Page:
(Note to younger readers – every house in America used to have, delivered for free to their house, a big thick book called the Yellow Pages, filled with nothing but listings/ads from businesses. I also used to look up telephone numbers for people in the white pages phone book, by the way.
Note to younger readers: there was a time when most homes in America received, delivered to their houses, a physical newspaper, with the news from the previous day).
There must have been a vast army of people selling yellow pages ads in those days. Today, you would be throwing your money away to advertise in the yellow pages. — Is there still a yellow pages? I have not looked at the yellow pages in…years. Many, many years.
And, though I do take a daily newspaper – a physical newspaper delivered to our home daily — I have not looked at the Religion Page on Saturday for years. Do they still have such a page? I need to check.
Have you seen the latest short article and video circulating from Business Insider about the fall of Blockbuster? Same story – obsolete. Obsolete product; obsolete processes.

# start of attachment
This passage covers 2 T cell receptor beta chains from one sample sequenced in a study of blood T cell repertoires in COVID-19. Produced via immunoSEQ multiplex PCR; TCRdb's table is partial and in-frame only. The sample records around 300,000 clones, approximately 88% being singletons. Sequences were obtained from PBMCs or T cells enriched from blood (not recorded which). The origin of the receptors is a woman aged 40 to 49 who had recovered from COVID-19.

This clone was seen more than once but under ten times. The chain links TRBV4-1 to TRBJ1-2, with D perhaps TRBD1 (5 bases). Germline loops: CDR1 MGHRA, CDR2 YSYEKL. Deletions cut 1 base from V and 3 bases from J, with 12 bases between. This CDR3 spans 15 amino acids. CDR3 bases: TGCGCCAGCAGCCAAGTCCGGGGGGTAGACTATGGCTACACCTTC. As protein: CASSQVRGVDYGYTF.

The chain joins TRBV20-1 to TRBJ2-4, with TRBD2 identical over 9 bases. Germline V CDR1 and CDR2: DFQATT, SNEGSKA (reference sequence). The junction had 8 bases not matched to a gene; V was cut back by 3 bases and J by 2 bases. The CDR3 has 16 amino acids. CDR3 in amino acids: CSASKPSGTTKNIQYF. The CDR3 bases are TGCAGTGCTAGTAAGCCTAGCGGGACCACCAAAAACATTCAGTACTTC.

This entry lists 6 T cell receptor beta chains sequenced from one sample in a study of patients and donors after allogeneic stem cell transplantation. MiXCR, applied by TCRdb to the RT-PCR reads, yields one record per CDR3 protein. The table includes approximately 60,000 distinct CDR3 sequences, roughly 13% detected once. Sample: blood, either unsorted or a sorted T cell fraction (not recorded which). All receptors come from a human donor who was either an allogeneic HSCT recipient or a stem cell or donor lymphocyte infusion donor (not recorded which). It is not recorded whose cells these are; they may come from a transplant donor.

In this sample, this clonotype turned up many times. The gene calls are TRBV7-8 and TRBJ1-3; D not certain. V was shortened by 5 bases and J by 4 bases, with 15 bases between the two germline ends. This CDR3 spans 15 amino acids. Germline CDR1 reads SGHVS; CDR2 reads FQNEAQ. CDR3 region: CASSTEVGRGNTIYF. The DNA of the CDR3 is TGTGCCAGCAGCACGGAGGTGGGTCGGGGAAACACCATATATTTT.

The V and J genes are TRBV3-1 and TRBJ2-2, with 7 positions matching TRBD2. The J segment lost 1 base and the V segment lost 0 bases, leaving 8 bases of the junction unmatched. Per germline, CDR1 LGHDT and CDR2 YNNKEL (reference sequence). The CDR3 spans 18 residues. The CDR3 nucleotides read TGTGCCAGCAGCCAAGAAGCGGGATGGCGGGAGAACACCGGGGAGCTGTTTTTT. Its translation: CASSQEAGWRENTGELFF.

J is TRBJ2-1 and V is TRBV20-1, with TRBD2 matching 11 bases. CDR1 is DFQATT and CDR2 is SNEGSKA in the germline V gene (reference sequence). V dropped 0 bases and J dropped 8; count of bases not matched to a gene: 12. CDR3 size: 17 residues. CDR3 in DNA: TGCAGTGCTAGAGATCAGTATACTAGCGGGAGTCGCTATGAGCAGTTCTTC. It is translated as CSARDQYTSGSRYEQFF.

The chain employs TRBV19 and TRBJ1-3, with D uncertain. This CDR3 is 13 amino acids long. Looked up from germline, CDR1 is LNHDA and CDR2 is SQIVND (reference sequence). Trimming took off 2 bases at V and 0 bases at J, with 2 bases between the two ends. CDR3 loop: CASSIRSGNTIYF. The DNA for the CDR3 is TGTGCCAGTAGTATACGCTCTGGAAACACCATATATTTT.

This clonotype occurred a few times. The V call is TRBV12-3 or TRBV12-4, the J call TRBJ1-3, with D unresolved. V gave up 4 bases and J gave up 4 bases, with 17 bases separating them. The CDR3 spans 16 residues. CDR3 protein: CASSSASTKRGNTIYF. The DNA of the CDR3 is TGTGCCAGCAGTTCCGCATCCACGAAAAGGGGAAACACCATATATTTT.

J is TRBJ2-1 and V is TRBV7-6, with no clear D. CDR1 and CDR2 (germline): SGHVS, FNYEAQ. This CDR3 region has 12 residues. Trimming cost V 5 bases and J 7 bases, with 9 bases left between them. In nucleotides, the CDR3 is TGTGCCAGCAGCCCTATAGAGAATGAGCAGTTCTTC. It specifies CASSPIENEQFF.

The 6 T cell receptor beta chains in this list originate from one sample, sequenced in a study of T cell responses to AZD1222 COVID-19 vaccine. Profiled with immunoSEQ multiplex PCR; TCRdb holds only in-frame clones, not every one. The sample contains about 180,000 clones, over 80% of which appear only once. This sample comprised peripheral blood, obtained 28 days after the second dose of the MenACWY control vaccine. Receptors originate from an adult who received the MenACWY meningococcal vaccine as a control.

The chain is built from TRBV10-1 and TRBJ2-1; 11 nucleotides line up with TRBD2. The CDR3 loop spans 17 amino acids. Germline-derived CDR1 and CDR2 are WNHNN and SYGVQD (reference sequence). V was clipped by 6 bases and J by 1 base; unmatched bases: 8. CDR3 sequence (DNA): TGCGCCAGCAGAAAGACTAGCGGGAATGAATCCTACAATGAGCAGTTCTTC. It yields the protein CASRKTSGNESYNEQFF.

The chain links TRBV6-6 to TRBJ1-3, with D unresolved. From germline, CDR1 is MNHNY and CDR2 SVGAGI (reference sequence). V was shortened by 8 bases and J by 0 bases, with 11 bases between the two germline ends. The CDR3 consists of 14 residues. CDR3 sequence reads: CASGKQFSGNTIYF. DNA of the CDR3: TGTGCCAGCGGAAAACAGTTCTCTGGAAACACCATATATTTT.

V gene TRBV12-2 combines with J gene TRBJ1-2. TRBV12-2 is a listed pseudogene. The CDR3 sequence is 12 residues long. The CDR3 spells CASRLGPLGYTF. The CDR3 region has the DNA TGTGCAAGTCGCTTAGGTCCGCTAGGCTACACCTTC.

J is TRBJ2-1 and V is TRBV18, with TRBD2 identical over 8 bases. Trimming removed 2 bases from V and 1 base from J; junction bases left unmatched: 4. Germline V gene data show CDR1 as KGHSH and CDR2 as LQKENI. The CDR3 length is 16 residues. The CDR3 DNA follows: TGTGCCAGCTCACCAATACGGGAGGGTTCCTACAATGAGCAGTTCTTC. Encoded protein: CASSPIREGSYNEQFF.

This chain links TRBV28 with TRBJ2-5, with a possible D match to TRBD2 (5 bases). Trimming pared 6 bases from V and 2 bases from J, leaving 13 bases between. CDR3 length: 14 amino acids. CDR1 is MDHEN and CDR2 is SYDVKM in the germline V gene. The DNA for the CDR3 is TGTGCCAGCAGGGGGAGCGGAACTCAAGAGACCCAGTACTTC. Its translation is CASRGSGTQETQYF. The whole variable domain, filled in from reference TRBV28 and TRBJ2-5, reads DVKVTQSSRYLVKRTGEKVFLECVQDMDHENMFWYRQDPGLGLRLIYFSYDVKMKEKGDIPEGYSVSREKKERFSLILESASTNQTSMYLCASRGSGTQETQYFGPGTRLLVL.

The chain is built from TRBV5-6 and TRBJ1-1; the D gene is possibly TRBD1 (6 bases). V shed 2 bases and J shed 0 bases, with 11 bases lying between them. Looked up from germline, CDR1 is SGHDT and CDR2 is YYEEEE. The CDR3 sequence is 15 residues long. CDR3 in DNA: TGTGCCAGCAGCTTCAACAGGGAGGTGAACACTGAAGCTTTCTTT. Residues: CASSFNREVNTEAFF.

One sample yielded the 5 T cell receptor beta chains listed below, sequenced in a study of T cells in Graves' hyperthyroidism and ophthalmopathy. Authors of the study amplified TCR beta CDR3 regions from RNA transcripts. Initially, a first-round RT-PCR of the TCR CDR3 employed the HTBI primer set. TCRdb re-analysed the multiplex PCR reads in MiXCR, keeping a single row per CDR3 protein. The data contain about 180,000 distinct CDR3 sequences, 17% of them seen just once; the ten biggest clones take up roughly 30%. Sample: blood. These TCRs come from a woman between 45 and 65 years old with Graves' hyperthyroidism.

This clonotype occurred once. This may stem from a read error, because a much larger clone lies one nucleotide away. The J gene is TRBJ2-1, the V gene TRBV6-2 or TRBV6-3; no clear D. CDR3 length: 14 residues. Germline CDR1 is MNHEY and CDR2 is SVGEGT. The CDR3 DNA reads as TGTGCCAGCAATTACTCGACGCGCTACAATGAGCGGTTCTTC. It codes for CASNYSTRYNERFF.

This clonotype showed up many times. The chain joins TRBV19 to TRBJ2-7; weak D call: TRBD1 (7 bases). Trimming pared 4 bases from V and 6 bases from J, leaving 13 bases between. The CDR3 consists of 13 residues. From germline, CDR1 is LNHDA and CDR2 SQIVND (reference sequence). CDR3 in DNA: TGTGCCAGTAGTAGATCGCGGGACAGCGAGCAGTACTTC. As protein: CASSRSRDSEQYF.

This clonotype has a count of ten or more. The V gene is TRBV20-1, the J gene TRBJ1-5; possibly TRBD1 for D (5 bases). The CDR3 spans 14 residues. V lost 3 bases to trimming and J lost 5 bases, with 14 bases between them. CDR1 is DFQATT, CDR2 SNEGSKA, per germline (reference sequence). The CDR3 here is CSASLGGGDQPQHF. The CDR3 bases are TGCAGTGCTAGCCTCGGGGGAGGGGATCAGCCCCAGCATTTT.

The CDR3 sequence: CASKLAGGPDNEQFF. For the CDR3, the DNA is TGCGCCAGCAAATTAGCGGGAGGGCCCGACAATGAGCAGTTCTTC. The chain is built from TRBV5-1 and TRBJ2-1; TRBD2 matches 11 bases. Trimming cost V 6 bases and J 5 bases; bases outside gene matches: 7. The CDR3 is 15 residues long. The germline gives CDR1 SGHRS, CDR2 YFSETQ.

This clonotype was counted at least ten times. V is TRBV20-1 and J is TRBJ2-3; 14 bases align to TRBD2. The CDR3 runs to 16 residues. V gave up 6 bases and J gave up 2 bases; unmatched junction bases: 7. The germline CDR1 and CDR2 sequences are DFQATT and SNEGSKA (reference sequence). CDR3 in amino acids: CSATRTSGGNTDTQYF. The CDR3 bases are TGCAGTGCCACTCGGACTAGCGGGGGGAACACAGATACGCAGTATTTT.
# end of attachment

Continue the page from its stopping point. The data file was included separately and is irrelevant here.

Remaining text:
As I write this at this moment, here is the value of the three most valuable companies:
Apple — $1.385 trillion ($1,385 billion)
Microsoft — $1.290 trillion ($1,287 billion)
Alphabet (Google) – $1.010 trillion ($1,101 billion).
And, for a while a short time ago, Amazon crossed the $1 trillion mark. (At this moment, it is $925 billion).
It seems like only yesterday that people wondered if any company would ever be valued at over $1 trillion. Three now are, and four haver crossed the mark.